Mr. Crook danks' letter is chiefly apologetical. He thanks (perhaps somewhat ironically) Mr. K. for having, by his publication of the minutes, &c given him (the Captain) an opportunity of printing, in this letter, fome letters and anecdotes, in favour of his own conduct and character, which, otherwise, he says, could not 'without vanity' have been communicated to the public. These particulars, however, have very little, if any, immediate relation to the main subject of the present debate between him and Mr. K. viz, the part taken by the Captain, in the process of Sir George and Lady Warren. He slightly mentions=this matter in little more than a hngle page ; refracting nothing that he had said to the prejudice of Mr. K.;s character; but declaring, however, that he did not officiously seek an opportunity of meddling with Mr. K. or his affairs; that he had undelignedly, and by mere accident, spoken his sentiments of an attempt to force Lady Warren into an hired coach, in which rude procedure* Mr. K. was said to be concerned ; and that hereupon, the parties interelled for Lady Warren infifted, under the penalty of a subpæna, that he should answer what interrogatories they should think proper to offer to him, concerning Mr. K.'-A refúfal, he adds, was not in his power. Art. 23. A Letter to the Overseers of the Portuguese Jewish Syna
gogue, in Bevis Marks, London, on their extraordinary Conduat in
the Dispute between Mr. Ximencs and Mr. Joshua Lafa ; with a "as full Explanation of the Affair, and an Enquiry into the Propriety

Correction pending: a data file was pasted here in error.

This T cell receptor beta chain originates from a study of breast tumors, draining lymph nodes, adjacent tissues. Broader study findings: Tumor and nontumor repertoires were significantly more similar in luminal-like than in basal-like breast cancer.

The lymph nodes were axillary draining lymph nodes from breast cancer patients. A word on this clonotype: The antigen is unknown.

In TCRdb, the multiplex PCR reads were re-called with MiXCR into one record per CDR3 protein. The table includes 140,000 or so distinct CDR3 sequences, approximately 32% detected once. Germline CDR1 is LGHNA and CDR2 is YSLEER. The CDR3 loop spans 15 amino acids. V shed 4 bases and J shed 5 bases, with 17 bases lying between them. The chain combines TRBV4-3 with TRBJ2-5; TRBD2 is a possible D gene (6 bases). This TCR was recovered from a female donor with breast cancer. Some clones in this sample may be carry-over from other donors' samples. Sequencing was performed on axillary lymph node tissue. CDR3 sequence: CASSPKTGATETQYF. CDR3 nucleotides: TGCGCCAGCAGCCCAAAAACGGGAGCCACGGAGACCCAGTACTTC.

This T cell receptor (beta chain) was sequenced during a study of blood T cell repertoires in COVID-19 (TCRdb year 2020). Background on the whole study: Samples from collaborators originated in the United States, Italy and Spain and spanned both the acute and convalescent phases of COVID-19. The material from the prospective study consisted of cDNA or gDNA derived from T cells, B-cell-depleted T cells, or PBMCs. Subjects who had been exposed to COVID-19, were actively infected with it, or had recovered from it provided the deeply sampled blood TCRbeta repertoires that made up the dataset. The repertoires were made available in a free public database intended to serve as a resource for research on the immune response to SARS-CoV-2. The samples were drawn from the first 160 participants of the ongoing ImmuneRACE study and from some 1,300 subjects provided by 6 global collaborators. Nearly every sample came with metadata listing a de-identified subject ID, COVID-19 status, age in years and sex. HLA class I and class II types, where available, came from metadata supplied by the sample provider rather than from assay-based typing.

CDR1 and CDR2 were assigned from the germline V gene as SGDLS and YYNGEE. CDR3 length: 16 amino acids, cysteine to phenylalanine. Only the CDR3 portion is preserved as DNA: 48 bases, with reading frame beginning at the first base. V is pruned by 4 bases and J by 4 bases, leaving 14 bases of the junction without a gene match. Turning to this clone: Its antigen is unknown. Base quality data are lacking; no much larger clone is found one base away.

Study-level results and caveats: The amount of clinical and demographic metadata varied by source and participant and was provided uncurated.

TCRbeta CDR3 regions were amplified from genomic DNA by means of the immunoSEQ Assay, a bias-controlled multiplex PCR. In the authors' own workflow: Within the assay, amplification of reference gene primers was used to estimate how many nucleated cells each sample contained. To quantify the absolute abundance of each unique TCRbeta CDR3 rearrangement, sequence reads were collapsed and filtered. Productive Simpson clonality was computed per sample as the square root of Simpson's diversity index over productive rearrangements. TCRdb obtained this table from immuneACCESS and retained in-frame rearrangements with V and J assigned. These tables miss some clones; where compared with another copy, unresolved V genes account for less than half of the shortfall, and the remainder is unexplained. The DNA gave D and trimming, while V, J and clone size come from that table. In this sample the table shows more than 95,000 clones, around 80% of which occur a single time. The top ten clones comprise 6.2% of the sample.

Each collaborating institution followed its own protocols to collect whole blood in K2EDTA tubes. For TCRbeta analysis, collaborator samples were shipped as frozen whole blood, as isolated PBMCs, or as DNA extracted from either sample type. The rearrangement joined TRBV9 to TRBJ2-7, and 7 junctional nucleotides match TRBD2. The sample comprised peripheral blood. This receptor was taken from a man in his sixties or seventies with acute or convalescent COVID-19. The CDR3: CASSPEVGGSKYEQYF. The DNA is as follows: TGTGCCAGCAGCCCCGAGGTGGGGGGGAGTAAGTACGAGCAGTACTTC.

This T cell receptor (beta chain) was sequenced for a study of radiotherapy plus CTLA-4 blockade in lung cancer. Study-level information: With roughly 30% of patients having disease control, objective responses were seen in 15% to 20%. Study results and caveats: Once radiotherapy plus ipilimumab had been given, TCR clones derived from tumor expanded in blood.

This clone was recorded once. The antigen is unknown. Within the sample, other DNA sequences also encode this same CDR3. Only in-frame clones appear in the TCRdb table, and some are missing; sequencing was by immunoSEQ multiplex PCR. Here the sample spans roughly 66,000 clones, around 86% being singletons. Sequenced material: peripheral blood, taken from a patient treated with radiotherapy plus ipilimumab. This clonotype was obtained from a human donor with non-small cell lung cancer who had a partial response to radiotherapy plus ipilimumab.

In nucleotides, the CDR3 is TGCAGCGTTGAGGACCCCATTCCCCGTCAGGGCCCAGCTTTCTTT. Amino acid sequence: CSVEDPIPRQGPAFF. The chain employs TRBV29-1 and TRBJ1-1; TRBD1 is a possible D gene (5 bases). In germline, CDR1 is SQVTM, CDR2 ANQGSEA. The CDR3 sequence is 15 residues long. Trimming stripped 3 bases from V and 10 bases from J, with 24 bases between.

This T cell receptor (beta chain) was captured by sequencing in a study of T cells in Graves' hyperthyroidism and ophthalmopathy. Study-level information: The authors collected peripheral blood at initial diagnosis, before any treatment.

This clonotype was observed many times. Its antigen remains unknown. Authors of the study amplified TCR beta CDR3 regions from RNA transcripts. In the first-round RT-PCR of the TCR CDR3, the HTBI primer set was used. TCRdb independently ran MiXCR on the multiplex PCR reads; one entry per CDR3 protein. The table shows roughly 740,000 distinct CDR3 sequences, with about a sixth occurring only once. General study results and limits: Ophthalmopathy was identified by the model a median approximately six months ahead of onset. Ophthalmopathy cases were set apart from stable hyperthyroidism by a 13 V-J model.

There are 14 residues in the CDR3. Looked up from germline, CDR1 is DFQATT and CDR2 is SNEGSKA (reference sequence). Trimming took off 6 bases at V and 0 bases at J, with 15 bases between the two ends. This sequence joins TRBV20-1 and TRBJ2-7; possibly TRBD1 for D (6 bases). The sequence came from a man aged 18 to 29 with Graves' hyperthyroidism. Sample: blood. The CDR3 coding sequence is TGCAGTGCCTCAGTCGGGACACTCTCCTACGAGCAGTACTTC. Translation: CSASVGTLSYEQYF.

of their pafting Sentence of Excommunication againk Mr. and
is briefly, as follows:
Mr. Lara, and Miss Ximenes, two young persons of Jewish extracion, having married without the consent or knowledge of Mr. Ximenes, the lady's father, they retired to France, for a season, to be out of the way of that gentleman's resentment. Mr. X. however, followed them to Paris, applied to the Licutenant of the Police,
* Mr. K. in his pamphlet, somewhat explains this affair, by de. claring, “That it was never intended, or thought of, to Mr K.'s knowiedge, that Lady W. should ever go to any other place than Sir George's country feat at Fetcham, in Surry, whither only
. Sir George requented her to go with him (in a coach and four horses) with their own servants to attend ihem, which the absolutely refused to do; and this will come out to be fact, on reading the proceedings in the Commons, when published; though Mr. C. to amuse the court, and puzzle the cause, used the specious words carried off, as if Lady W. had been an heiress, and not Sir George's wife.'